Why Diesel Fuel Quality Matters
A lot of people aren’t aware of just how diesel engines work – or how precise the parts under the hood really are. While they operate, for all intents and purposes, on the same principle as gasoline engines, the demands of the components in a diesel system are much, much higher.
You may know that bad fuel filters and low fuel quality can be costly, but you probably didn’t think they could set you back $10,000 or more. It’s true – poor fuel can really wreak havoc on your entire engine! This is so important in diesel vehicles because of the extremely high tolerance points of each piece. For example, it's not uncommon for modern diesel engine fuel systems to produce upwards of 30,000 PSI; obviously, a pump, its fuel lines, and junction points that can handle this massive pressure have to be in optimal condition in order to operate.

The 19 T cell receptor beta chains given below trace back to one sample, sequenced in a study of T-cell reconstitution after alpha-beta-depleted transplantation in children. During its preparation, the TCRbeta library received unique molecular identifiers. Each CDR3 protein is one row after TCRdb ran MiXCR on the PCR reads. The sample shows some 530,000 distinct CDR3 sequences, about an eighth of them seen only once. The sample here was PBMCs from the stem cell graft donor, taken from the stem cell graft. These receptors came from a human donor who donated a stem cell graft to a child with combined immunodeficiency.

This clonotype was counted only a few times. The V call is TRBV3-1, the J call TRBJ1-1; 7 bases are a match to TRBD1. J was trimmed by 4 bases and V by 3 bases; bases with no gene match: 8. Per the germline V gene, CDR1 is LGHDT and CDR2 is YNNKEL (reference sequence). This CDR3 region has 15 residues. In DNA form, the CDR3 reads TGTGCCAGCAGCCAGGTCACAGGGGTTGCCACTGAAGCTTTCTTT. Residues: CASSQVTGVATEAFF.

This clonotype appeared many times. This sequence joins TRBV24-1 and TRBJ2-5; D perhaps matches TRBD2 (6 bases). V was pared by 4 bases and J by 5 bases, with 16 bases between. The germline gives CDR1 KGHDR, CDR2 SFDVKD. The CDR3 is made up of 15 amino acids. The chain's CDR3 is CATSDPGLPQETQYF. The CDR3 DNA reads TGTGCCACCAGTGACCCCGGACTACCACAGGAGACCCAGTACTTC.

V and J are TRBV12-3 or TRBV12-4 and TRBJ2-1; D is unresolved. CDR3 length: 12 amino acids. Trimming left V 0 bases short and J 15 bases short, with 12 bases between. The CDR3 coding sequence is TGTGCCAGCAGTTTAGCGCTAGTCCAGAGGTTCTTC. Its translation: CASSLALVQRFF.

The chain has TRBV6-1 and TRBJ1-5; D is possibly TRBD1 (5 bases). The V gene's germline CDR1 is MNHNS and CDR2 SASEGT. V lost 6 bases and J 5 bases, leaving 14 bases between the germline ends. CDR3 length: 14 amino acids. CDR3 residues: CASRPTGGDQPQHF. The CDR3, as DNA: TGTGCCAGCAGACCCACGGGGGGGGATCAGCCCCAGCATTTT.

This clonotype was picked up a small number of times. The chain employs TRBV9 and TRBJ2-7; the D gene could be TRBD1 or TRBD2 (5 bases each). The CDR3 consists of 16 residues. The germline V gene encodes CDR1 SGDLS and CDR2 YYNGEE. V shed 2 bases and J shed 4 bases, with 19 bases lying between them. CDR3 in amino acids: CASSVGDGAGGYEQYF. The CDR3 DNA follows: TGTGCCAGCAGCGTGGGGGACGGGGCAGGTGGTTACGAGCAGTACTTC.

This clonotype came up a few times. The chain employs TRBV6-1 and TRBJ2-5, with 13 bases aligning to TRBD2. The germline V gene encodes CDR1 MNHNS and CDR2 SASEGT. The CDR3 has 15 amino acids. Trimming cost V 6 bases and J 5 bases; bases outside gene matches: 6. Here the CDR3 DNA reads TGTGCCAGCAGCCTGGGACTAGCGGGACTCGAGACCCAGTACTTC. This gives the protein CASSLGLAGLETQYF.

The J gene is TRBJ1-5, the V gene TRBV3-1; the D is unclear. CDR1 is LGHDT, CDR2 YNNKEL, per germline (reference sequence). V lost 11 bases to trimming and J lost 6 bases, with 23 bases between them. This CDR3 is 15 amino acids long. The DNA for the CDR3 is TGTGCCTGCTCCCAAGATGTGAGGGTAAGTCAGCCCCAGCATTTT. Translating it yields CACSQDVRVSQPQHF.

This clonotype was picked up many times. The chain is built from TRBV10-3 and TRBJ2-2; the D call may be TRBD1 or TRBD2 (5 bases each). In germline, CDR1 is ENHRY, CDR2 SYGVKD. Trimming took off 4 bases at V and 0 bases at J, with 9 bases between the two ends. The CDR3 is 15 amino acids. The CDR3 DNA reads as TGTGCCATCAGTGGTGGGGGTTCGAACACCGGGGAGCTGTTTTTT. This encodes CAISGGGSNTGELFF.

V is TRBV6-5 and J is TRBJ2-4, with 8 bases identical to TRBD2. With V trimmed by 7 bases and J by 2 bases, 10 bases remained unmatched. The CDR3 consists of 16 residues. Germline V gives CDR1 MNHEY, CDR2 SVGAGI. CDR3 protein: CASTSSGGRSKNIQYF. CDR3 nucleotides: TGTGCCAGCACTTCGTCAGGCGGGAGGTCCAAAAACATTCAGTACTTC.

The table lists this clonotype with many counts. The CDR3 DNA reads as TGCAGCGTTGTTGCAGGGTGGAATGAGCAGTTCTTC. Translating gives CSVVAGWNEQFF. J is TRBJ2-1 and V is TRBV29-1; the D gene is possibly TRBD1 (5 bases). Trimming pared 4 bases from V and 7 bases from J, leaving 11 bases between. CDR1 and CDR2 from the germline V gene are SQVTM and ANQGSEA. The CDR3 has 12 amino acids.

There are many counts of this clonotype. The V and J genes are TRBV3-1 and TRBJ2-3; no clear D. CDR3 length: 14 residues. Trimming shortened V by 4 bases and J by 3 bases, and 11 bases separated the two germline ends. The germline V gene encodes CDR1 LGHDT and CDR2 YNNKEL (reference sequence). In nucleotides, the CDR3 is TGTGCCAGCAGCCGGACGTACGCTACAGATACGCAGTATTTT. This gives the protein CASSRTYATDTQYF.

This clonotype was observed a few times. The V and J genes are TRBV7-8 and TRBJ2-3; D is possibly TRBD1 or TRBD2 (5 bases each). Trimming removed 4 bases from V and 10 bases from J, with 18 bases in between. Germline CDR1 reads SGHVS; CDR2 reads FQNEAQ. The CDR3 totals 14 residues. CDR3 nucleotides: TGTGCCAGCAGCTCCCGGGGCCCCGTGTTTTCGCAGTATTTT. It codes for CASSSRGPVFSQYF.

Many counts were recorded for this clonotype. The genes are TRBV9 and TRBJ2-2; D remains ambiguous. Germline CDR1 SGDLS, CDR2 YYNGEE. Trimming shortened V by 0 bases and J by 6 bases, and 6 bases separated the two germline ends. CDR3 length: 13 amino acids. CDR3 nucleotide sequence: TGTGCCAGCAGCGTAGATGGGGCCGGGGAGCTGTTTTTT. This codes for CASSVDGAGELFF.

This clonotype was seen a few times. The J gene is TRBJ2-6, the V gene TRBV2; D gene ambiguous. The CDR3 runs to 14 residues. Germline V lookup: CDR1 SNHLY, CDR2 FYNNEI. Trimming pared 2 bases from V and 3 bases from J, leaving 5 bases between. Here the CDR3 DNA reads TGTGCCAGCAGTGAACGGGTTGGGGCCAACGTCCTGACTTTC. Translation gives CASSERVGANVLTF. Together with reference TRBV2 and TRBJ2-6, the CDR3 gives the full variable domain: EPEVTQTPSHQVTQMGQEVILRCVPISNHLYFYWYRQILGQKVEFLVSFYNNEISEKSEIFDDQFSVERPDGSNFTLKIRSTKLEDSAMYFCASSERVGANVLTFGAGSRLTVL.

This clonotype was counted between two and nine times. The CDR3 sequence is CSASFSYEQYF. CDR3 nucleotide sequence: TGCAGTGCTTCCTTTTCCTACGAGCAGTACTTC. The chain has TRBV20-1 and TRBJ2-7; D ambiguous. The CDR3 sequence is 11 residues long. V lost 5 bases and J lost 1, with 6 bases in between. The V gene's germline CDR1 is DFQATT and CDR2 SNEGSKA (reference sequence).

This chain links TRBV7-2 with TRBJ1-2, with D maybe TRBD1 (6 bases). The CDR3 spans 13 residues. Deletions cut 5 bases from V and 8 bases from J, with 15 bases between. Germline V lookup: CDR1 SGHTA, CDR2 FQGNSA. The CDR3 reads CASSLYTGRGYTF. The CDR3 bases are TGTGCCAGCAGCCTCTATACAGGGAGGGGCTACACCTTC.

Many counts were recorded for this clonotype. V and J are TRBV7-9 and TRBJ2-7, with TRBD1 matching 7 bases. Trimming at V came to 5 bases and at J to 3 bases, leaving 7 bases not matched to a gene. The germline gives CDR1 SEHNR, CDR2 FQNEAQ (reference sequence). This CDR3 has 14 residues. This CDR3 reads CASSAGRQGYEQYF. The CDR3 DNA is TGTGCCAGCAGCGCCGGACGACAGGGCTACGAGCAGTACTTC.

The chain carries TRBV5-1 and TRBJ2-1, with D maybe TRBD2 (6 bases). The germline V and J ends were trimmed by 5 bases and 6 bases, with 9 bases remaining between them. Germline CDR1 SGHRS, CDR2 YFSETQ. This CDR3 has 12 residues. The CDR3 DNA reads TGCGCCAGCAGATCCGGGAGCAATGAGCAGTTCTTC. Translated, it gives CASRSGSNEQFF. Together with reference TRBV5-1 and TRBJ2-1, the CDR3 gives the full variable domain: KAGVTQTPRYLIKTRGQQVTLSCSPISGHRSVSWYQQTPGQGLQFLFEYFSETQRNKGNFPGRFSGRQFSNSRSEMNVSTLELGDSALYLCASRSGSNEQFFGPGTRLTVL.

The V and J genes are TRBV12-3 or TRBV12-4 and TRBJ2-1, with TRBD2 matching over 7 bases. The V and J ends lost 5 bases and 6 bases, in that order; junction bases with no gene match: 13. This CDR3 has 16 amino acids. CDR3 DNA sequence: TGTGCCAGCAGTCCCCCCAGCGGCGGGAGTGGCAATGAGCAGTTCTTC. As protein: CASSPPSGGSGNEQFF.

The Myth of SOTF Truck Tuning
Tuning a diesel engine with switch-on-the-fly (SOTF) tuning is a longstanding trend that has been going on for many years in the industry. With plenty of after-market parts and options to choose from, it has historically been rather easy to change up the power potential of your truck, allowing for more or less torque and horsepower depending on the job at hand.
So what is SOTF tuning? Up until 2011, Duramax powered diesel trucks could have an upgrade installed called a DSP5 (Duramax Switchable Position 5). This upgrade began with an update to the electronic files in the Engine Control Module, using a custom EFI LIVE operating system, and was accompanied by a dial wired into the dash that allowed the driver to choose between five different settings (as pictured on this page). As this dial was turned, the ECM would change tune files in the operating system, changing the fuel pressure maps, throttle maps, etc. to match the setting and give more or less power to the engine.